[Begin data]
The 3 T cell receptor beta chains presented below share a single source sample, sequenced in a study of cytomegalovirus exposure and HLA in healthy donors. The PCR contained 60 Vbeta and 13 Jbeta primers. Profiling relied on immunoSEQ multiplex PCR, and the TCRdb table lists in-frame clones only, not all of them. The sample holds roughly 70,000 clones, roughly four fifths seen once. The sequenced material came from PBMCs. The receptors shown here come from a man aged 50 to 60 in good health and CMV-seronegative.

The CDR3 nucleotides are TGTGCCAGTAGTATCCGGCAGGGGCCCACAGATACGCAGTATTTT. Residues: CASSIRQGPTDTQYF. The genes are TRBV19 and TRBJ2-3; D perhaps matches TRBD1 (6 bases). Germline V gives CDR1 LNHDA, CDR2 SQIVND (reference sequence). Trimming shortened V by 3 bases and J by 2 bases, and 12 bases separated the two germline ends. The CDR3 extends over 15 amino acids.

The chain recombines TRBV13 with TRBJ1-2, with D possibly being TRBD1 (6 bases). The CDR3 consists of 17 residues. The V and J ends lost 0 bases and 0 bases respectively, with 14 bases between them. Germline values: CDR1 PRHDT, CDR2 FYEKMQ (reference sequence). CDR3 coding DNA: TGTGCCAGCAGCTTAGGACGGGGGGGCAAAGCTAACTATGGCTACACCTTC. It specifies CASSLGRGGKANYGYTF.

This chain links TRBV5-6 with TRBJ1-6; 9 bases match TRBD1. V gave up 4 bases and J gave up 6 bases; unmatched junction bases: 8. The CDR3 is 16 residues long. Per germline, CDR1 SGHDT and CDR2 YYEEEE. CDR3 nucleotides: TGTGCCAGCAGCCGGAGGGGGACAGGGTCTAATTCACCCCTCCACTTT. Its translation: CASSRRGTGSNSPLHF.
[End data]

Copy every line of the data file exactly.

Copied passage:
The 3 T cell receptor beta chains presented below share a single source sample, sequenced in a study of cytomegalovirus exposure and HLA in healthy donors. The PCR contained 60 Vbeta and 13 Jbeta primers. Profiling relied on immunoSEQ multiplex PCR, and the TCRdb table lists in-frame clones only, not all of them. The sample holds roughly 70,000 clones, roughly four fifths seen once. The sequenced material came from PBMCs. The receptors shown here come from a man aged 50 to 60 in good health and CMV-seronegative.

The CDR3 nucleotides are TGTGCCAGTAGTATCCGGCAGGGGCCCACAGATACGCAGTATTTT. Residues: CASSIRQGPTDTQYF. The genes are TRBV19 and TRBJ2-3; D perhaps matches TRBD1 (6 bases). Germline V gives CDR1 LNHDA, CDR2 SQIVND (reference sequence). Trimming shortened V by 3 bases and J by 2 bases, and 12 bases separated the two germline ends. The CDR3 extends over 15 amino acids.

The chain recombines TRBV13 with TRBJ1-2, with D possibly being TRBD1 (6 bases). The CDR3 consists of 17 residues. The V and J ends lost 0 bases and 0 bases respectively, with 14 bases between them. Germline values: CDR1 PRHDT, CDR2 FYEKMQ (reference sequence). CDR3 coding DNA: TGTGCCAGCAGCTTAGGACGGGGGGGCAAAGCTAACTATGGCTACACCTTC. It specifies CASSLGRGGKANYGYTF.

This chain links TRBV5-6 with TRBJ1-6; 9 bases match TRBD1. V gave up 4 bases and J gave up 6 bases; unmatched junction bases: 8. The CDR3 is 16 residues long. Per germline, CDR1 SGHDT and CDR2 YYEEEE. CDR3 nucleotides: TGTGCCAGCAGCCGGAGGGGGACAGGGTCTAATTCACCCCTCCACTTT. Its translation: CASSRRGTGSNSPLHF.